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Journal Article

Nature's microbiome: introduction


Dubilier,  N.
Department of Symbiosis, Max Planck Institute for Marine Microbiology, Max Planck Society;

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Russell, J., Dubilier, N., & Rudgers, J. (2014). Nature's microbiome: introduction. Molecular Ecology, 23(6 Sp. Iss. SI): 1, pp. 1225-1237.

Cite as: http://hdl.handle.net/21.11116/0000-0001-C5D1-4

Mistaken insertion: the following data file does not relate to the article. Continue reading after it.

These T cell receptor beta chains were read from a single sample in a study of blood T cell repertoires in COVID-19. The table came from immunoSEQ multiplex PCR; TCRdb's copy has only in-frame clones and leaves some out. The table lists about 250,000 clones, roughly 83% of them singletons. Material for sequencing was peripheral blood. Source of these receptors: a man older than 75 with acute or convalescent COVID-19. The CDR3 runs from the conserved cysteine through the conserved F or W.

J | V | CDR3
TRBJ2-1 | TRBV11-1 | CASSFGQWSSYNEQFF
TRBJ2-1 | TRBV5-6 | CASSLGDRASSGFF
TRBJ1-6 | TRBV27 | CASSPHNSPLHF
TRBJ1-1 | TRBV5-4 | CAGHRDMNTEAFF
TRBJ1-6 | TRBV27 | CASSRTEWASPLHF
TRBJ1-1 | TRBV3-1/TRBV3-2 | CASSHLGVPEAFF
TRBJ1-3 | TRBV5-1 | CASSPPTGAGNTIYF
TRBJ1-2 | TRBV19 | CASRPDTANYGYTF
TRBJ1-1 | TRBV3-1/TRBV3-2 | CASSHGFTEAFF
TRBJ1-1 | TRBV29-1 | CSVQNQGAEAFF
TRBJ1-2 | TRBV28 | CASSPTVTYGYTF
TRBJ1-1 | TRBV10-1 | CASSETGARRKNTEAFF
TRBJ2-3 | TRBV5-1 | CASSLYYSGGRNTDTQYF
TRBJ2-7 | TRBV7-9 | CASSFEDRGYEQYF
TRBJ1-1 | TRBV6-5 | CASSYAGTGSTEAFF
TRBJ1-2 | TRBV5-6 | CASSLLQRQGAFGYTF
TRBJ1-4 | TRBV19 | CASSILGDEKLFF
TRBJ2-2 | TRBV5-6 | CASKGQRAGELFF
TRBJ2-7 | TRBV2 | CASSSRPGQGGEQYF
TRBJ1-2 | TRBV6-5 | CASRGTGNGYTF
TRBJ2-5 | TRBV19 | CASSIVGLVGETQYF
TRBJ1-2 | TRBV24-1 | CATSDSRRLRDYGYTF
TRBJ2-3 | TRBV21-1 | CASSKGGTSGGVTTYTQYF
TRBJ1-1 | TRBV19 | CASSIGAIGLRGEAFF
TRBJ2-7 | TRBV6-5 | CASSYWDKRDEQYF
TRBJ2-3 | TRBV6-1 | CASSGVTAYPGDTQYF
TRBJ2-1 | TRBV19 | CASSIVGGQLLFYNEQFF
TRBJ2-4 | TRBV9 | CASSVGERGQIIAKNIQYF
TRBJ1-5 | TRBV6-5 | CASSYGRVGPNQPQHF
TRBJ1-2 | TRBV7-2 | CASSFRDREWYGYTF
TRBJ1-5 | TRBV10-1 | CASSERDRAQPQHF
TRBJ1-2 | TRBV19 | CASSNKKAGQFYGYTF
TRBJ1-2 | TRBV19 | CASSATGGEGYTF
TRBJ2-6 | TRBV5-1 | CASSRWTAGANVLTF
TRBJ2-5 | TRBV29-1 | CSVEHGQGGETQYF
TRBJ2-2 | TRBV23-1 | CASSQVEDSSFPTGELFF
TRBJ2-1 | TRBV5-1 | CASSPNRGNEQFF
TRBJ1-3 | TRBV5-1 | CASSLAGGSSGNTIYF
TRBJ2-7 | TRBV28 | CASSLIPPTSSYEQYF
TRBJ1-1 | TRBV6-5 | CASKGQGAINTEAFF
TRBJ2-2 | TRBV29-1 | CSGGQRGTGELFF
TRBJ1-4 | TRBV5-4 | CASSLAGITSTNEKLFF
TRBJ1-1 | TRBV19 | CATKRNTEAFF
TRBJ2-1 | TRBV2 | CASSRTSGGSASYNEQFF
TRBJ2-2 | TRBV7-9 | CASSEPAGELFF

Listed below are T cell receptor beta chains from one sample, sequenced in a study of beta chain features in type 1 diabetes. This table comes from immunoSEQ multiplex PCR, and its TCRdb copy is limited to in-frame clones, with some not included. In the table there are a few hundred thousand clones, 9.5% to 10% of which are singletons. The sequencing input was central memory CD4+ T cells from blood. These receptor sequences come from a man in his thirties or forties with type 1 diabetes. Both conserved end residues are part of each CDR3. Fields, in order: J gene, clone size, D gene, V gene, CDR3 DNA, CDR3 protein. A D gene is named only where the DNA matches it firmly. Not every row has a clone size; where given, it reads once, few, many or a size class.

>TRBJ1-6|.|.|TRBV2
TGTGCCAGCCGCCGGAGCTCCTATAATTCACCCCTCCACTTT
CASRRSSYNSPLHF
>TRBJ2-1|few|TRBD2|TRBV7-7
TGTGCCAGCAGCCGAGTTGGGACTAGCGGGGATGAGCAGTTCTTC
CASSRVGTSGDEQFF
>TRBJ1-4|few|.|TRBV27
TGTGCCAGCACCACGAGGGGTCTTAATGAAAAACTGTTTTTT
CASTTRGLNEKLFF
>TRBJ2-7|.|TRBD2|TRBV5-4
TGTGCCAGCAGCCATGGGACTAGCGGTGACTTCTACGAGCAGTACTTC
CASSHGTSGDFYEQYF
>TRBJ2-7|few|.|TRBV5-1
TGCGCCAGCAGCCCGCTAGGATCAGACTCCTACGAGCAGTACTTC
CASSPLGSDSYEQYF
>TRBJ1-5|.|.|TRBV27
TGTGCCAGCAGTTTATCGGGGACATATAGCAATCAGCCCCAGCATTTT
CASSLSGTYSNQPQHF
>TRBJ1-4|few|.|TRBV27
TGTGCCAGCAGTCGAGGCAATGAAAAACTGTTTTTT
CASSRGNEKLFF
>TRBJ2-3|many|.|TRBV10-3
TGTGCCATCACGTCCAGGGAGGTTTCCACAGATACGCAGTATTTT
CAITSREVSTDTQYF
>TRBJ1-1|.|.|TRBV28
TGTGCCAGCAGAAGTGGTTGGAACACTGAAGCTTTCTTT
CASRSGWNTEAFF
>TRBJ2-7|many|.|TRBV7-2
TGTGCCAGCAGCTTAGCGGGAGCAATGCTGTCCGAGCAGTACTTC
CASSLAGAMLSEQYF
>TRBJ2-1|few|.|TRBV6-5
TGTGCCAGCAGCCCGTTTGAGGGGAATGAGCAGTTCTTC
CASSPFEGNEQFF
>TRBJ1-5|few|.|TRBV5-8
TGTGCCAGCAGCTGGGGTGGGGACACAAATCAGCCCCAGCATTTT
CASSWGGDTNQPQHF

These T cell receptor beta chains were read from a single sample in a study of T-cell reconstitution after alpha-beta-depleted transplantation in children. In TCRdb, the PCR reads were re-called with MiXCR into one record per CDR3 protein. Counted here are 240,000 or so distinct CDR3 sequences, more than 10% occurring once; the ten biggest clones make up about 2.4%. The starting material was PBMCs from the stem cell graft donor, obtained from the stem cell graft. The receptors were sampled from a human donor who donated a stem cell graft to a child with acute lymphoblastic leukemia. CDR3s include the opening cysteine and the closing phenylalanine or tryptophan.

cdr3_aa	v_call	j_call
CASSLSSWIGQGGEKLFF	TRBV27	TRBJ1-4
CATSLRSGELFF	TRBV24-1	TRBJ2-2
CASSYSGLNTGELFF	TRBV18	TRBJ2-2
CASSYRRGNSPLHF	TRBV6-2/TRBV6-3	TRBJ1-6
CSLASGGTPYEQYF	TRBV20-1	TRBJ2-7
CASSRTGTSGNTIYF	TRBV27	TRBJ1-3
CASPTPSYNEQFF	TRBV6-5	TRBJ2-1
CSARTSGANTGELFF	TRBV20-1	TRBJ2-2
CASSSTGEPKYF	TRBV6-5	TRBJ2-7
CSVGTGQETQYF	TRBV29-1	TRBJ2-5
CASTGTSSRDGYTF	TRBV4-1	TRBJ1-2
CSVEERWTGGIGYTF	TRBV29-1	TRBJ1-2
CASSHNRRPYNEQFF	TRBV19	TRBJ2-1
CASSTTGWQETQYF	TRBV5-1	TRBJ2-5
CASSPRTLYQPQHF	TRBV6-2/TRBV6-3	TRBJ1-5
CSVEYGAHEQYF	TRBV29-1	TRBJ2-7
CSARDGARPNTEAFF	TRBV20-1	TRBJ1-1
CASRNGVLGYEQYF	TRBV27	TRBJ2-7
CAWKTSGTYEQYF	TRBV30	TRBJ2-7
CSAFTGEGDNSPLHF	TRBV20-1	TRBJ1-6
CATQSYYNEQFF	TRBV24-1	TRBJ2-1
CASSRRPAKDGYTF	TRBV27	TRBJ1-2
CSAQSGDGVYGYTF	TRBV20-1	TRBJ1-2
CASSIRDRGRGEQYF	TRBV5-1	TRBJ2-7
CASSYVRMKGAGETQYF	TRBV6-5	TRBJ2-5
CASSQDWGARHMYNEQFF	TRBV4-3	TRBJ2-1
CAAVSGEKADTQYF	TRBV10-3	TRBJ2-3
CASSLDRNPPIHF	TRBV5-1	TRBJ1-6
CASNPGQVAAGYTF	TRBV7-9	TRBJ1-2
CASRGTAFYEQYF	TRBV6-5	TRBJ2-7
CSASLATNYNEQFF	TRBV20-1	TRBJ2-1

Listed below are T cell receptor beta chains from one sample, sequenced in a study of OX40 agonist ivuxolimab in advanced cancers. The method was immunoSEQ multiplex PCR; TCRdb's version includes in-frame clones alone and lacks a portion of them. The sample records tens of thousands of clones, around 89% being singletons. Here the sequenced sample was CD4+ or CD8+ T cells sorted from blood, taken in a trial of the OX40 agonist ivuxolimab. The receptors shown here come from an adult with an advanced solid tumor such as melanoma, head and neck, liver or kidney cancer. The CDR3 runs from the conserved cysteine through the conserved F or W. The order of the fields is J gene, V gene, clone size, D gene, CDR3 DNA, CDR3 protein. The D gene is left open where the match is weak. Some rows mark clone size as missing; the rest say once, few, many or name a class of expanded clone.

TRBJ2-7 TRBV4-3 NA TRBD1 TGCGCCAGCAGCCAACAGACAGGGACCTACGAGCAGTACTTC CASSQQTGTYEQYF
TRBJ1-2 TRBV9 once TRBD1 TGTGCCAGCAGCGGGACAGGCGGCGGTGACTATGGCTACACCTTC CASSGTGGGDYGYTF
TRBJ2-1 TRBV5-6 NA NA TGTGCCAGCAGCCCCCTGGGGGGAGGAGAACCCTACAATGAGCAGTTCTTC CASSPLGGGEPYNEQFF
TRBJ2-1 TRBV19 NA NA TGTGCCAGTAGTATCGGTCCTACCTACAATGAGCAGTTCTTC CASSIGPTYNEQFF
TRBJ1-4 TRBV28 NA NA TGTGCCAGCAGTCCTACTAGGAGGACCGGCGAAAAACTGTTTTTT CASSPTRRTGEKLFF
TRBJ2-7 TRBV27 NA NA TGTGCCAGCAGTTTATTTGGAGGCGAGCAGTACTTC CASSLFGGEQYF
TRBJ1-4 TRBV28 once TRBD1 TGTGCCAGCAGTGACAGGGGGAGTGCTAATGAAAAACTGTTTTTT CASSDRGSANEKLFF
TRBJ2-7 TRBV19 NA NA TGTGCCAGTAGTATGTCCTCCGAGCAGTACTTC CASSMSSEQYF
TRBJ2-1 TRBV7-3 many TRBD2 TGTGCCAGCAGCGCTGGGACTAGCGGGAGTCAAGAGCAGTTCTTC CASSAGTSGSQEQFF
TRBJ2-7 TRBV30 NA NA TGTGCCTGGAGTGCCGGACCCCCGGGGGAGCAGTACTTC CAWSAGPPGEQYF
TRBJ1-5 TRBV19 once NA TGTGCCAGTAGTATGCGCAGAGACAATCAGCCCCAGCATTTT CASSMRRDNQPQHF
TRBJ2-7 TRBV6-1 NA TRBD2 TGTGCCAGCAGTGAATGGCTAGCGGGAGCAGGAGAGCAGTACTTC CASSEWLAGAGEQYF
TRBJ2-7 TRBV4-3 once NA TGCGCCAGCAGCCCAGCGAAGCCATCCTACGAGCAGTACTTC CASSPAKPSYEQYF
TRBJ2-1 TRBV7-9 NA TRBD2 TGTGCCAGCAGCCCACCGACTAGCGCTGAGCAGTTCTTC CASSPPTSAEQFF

In recent years, it has become common knowledge that we, and the many organisms around us, are symbiotic crea- tures, harbouring large numbers of internal and external microbial residents. Research on symbiosis has progressed remarkably since the days of van Leeuwenhoek and de Bary, whose discoveries paved the way for over two centuries of fascinating work. Indeed, since their findings on bacteria in human mouths and algal-fungal partnerships that constitute lichens, we have discovered that microbial symbionts have shaped the make-up of the eukaryotic cell and that they continue to influence growth, development, energy metabolism, nutrition, digestion and defence of eukaryotes from across the globe (Wernegreen 2012; McFall-Ngai et al. 2013). It is now widely understood that microbial symbionts are important sources of innovation across eukaryotes, making symbiosis one of the hallmarks of eukaryotic biology.